(*Note: Bloggers told me the summit was a “total flop” and a “complete failure” – NOT because they didn’t promote it but because Ann Marie, as the host/mediator, talked negatively about many people, including Sally Fallon Morrell and even her own husband. I have not listened to the recordings myself so I can’t confirm this.)
From a blogger that wishes to remain anonymous:
“Money from the e-book bundle back in the fall, November I believe, was still unpaid to the bloggers who left the network in January, and Ann Marie claimed she wouldn’t be paying them due to their ‘breach of contract.'”
The amount of money still unpaid is apparently thousands of dollars, owed to dozens (or hundreds) of bloggers, ranging from $30 to $8000. (These are the best figures I can find, from the bloggers themselves, including David Gumpert.)
Up to November 2013, bloggers seem to have been fairly paid for their promotions of summits, book bundles, and VGN ads on their websites, though most were never told how much the VGN ads were actually making. (They were told they were paid fairly, but they never got to see the actual earnings even though they were told that they would have access to that.)
All payments to bloggers seems to have ended entirely in March or April 2014, regardless of how much each blogger was (and still is) owed.
Blogging is a difficult business to be in. Bloggers often spend hours putting together information and posts for their readers. In return, we hope to find ways to monetize our efforts – affiliate links, donations, ad revenue, etc. If you’re under contract to be paid, you should be paid. On time.
If VGN has been so profitable, as Michaels claims, then why aren’t the bloggers receiving their dues?
Not many bloggers can talk openly, but Sandrine Love was willing to provide this statement:
“Sandrine Love of Nourishing Our Children was not paid as agreed upon by VGN for her promotional efforts of their last ebook bundle, Fall Into Health, which included her own ebook. After numerous requests for payment were made, a payment plan was established by VGN in February of 2014, claiming lack of funds. Their plan was to pay off the money owed in 10 months yet it was abandoned after 3 payments. The last payment was made April 11. Numerous requests for payment have been made since with no response.”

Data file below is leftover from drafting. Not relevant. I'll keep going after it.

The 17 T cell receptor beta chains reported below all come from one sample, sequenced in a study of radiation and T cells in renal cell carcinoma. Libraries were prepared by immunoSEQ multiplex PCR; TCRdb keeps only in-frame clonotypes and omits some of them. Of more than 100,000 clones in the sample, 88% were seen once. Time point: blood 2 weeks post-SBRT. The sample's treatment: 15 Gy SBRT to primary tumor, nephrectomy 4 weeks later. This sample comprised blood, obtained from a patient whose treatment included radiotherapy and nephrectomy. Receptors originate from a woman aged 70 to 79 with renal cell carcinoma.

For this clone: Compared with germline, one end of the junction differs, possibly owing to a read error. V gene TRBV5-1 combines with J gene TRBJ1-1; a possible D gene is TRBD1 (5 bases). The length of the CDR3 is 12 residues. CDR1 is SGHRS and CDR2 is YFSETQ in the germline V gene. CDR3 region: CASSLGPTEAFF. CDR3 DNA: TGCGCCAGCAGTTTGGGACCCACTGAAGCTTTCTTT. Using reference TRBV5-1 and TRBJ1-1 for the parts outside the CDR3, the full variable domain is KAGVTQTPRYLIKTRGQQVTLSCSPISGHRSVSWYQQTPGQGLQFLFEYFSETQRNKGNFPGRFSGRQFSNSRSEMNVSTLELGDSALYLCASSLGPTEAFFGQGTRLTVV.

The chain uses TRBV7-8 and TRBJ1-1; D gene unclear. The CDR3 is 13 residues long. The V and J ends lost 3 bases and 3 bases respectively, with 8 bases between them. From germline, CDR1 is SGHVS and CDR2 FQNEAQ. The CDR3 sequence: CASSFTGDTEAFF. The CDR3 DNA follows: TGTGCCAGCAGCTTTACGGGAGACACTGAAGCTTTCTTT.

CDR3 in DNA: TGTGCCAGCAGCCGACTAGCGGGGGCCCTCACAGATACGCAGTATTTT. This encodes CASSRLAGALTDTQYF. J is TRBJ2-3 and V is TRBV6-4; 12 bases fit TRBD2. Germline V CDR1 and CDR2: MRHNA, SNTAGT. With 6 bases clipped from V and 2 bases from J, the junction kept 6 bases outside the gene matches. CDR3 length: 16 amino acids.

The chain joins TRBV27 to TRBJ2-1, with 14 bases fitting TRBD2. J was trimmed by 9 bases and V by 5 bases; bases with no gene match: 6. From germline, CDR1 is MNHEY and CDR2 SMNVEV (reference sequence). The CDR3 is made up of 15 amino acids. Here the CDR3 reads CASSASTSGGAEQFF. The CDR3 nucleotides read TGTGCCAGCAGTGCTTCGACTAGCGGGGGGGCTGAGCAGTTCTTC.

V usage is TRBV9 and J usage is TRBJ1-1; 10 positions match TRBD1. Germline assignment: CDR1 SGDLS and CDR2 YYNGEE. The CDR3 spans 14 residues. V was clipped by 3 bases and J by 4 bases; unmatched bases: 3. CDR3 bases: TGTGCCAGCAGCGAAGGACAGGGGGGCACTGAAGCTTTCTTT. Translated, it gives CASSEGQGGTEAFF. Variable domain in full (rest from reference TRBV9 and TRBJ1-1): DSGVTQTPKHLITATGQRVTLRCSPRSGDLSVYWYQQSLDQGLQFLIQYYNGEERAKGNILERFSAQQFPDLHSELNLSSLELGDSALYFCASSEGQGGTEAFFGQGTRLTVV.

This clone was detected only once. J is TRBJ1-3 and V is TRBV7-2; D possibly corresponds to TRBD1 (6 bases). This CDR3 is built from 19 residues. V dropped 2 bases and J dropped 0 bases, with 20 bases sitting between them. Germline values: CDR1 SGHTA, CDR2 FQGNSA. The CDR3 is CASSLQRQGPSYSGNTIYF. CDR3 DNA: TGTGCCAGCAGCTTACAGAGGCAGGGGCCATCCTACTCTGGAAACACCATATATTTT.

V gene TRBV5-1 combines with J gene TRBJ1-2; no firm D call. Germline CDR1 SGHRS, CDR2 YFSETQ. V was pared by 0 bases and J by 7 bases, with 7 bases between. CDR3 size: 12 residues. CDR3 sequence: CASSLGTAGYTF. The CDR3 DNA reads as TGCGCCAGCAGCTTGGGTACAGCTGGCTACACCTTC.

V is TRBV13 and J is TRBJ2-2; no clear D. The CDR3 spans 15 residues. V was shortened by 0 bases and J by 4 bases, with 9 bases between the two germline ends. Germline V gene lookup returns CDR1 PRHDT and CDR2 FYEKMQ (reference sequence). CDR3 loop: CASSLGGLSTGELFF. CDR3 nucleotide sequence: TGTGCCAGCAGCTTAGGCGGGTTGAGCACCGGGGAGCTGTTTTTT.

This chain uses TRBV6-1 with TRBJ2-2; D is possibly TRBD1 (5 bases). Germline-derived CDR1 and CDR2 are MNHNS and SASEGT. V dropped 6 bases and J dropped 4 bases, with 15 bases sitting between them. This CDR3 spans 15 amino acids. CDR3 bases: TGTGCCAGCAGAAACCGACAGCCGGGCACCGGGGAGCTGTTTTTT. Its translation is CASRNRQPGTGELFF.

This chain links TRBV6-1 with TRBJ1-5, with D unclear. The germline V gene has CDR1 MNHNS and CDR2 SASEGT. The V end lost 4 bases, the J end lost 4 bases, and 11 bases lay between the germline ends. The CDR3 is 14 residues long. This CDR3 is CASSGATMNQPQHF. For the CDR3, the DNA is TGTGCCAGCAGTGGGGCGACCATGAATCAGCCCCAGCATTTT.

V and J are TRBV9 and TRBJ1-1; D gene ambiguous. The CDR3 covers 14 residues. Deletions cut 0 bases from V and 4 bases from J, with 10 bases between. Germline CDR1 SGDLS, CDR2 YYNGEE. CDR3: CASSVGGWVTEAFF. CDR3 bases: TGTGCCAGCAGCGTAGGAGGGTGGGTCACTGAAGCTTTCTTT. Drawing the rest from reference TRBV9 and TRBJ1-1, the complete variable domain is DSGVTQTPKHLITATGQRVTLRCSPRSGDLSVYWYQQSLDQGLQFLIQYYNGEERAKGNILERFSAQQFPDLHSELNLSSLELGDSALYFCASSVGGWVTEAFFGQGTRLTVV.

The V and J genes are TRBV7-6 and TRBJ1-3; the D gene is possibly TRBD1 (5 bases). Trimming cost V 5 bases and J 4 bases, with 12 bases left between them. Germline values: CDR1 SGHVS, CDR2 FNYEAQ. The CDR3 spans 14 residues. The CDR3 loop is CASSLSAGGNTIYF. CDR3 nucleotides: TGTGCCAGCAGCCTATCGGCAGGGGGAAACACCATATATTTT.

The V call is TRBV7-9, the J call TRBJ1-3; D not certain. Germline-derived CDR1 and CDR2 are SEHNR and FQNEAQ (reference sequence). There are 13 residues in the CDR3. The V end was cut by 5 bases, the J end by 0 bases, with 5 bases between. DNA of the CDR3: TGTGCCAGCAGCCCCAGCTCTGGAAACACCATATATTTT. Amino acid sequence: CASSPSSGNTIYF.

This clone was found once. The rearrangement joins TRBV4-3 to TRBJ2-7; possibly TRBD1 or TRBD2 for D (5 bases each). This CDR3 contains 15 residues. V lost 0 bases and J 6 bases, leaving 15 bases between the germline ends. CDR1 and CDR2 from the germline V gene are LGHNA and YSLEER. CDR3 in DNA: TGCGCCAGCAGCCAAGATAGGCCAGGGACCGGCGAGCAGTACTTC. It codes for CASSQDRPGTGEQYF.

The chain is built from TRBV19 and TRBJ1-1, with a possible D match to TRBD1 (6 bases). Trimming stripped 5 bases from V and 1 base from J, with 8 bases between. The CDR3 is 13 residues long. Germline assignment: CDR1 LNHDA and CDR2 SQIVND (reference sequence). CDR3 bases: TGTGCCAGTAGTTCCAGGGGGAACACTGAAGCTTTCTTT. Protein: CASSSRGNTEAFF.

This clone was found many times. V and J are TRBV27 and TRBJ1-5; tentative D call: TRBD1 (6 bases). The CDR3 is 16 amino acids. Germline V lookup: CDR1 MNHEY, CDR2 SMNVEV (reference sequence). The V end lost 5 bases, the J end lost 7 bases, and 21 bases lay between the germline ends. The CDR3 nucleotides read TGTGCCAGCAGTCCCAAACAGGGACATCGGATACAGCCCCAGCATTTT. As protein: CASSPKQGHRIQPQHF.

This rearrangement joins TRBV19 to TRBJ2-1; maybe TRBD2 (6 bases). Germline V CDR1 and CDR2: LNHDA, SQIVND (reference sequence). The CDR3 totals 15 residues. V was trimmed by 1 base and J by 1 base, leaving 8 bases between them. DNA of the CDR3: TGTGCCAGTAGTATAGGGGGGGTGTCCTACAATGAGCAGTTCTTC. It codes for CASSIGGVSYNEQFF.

The communication made by VGN to Sandrine Love in February 2014 stated:
“VGN experienced financial constraints due to publishers leaving the network en masse last fall. VGN intends to pay you in full; however, we can only afford to pay you in installment plan. We will make 10 monthly payments over a ten month period. As cash flow improves we will make every effort to pay you sooner.”
Sandrine Love states that she was told to leave, and that she wouldn’t be offered a contract because of her formal affiliation with the Weston A. Price Foundation.
Sandrine asked us to include this addendum:
“On June 26, 2014 Ann Marie Michaels emailed the following: As you know, we instituted a 10-month payment plan in February, after VGN experienced a wave of publishers under contract removing their banners and Marketplace links for our advertisers. This resulted in a major decline in revenue for the company, layoffs and the need for us to release advertisers from agreements. We have been unable to make payments on the payment plan for the past two months due to extreme financial hardship. We have always honored our agreements and will continue to do so. For the past 5 years, we have paid our publishers on time and in full. We are committed to paying you in full, but we will need time to find and build new revenues to replace the major commitments we made in good faith. When over 50% of one’s partners violate an agreement, economic hardship results. As happens in life, a few individuals have been saying negative things about the company. This is unfortunate and hurts our efforts to rebuild the business. Our plan is to resume our previously agreed-upon payment plan in 60 days. We appreciate your patience as we make this transition.”